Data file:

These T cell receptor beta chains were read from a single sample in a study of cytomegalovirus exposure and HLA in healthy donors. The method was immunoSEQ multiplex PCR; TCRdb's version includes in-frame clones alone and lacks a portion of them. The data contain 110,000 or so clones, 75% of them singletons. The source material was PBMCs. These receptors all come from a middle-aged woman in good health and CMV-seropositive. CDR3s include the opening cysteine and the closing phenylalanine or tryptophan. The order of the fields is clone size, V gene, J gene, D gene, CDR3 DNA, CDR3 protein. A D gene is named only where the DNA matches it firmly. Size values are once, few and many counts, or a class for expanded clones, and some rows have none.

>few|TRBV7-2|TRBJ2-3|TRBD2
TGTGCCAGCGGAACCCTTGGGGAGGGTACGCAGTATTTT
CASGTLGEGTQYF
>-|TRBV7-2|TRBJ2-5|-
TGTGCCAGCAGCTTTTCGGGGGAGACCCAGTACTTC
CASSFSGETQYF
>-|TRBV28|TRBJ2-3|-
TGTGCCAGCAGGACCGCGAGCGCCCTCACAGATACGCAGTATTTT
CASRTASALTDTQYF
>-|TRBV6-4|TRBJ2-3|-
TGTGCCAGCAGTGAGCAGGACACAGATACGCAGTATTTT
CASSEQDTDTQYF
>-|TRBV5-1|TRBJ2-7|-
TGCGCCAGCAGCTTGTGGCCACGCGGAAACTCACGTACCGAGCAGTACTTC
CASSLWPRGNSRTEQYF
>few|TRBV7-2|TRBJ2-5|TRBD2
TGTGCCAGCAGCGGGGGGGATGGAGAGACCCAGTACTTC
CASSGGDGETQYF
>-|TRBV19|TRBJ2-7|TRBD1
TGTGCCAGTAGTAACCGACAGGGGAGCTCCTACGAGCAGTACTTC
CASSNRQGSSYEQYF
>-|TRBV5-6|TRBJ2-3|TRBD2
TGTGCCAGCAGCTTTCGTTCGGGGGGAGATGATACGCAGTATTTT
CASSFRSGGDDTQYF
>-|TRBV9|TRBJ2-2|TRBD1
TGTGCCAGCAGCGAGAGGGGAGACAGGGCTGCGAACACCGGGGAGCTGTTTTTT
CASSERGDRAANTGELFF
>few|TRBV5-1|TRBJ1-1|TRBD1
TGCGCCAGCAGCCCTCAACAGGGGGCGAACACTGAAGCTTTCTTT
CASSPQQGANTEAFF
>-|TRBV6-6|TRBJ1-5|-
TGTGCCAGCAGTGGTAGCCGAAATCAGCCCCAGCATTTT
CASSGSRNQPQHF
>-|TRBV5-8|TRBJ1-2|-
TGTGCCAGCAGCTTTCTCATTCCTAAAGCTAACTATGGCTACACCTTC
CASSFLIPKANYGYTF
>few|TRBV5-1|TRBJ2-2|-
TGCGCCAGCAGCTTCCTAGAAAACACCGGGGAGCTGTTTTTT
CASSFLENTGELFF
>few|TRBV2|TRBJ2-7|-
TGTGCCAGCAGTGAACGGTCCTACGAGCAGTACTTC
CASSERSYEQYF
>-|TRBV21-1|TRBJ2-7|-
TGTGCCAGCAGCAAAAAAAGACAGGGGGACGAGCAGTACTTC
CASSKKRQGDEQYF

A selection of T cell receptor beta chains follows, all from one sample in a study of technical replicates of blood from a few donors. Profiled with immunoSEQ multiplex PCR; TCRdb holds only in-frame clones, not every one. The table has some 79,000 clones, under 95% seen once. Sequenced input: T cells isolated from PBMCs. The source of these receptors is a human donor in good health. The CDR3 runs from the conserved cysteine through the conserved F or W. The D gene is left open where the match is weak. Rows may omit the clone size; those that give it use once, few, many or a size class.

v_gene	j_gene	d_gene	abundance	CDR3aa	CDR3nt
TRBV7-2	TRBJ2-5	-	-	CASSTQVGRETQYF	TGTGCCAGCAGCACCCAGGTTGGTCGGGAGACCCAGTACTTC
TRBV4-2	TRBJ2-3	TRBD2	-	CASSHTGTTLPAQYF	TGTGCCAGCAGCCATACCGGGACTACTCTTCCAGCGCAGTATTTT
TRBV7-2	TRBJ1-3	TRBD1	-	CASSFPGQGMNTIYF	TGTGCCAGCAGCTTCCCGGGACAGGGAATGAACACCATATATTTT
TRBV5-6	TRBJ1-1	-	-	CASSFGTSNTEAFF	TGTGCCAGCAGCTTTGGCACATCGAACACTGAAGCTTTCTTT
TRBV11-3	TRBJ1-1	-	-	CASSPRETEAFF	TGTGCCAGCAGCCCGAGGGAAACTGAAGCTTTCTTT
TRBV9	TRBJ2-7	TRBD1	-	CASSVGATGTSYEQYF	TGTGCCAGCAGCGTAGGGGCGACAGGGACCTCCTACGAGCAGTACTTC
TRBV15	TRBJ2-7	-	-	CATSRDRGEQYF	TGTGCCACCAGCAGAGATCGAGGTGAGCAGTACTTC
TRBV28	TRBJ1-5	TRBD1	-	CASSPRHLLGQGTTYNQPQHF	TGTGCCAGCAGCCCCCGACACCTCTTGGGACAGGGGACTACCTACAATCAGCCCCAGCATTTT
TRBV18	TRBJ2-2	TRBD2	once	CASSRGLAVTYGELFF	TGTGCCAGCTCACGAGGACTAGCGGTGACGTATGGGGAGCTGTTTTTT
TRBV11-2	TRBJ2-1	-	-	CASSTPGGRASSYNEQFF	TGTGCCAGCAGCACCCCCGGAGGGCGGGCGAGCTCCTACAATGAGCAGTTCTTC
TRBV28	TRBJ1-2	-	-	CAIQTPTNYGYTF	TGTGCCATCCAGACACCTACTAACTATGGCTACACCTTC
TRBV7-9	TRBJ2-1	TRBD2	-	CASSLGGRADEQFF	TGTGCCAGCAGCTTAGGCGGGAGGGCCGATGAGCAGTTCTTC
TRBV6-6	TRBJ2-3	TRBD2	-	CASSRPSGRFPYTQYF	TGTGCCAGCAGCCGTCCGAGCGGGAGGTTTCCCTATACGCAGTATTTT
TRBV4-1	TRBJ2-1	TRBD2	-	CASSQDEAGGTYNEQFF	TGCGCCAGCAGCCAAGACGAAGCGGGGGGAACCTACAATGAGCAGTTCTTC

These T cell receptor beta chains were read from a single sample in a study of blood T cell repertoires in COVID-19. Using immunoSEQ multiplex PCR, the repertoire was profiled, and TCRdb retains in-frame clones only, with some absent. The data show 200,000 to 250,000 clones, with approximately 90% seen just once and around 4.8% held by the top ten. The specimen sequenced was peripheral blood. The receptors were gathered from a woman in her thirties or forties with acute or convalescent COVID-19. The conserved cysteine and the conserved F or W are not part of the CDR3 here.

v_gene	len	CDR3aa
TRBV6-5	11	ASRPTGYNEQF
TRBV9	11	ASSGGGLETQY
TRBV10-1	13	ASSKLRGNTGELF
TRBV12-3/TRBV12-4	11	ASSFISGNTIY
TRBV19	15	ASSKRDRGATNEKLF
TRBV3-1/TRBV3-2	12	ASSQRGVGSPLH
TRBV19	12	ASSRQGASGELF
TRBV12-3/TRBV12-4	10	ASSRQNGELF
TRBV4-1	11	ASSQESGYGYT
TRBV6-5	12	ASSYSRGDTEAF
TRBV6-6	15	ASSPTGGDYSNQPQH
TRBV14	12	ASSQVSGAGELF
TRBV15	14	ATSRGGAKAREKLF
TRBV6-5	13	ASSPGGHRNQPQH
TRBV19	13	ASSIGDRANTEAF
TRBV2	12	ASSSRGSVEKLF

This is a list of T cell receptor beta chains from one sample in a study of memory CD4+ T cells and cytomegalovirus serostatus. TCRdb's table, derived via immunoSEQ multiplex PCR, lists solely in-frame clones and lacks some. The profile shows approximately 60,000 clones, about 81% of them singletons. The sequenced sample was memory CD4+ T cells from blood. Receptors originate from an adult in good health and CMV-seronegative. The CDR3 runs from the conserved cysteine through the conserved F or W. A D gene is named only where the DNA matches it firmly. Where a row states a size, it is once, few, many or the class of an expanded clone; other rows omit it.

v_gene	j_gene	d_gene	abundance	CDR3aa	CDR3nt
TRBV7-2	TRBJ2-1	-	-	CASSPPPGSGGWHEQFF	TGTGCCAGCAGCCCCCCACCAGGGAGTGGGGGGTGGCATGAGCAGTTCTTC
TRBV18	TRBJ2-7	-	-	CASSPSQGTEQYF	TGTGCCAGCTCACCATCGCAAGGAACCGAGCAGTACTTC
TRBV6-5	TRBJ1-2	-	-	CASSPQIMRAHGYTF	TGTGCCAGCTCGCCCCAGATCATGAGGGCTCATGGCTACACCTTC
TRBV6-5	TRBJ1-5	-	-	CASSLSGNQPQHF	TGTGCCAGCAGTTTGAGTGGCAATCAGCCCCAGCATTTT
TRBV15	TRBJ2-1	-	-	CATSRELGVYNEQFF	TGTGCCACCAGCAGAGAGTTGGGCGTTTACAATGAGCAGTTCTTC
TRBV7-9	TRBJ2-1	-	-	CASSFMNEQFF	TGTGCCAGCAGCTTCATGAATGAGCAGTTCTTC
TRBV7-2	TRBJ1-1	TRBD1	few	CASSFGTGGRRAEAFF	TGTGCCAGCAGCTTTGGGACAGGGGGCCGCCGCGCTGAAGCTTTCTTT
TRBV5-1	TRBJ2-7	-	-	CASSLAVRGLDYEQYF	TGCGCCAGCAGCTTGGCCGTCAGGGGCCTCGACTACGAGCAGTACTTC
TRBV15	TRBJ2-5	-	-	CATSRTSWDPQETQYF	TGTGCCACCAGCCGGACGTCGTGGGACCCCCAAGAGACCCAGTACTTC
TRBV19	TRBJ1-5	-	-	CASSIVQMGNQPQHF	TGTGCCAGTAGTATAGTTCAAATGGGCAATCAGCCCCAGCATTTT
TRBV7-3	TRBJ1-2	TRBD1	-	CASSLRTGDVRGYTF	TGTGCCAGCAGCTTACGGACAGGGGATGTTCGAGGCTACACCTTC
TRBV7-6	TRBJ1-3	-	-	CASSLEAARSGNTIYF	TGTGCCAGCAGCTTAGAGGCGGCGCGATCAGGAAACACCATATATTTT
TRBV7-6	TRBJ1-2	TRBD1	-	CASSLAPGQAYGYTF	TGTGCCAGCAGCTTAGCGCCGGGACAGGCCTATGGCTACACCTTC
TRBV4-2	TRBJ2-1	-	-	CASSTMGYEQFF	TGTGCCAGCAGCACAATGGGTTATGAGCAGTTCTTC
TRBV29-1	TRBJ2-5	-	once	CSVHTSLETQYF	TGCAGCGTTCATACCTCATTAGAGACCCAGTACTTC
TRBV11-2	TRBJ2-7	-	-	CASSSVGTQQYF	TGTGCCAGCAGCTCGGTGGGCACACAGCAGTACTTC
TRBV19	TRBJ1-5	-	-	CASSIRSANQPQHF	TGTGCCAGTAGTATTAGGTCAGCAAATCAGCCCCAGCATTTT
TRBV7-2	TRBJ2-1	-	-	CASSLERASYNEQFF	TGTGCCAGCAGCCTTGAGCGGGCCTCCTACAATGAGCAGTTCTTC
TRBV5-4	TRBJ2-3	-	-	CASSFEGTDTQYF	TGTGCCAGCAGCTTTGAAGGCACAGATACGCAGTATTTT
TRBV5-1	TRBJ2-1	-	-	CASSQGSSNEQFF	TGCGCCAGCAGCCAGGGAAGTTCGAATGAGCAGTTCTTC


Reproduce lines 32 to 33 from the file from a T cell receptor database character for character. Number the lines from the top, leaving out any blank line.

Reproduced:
>-|TRBV6-6|TRBJ1-5|-
TGTGCCAGCAGTGGTAGCCGAAATCAGCCCCAGCATTTT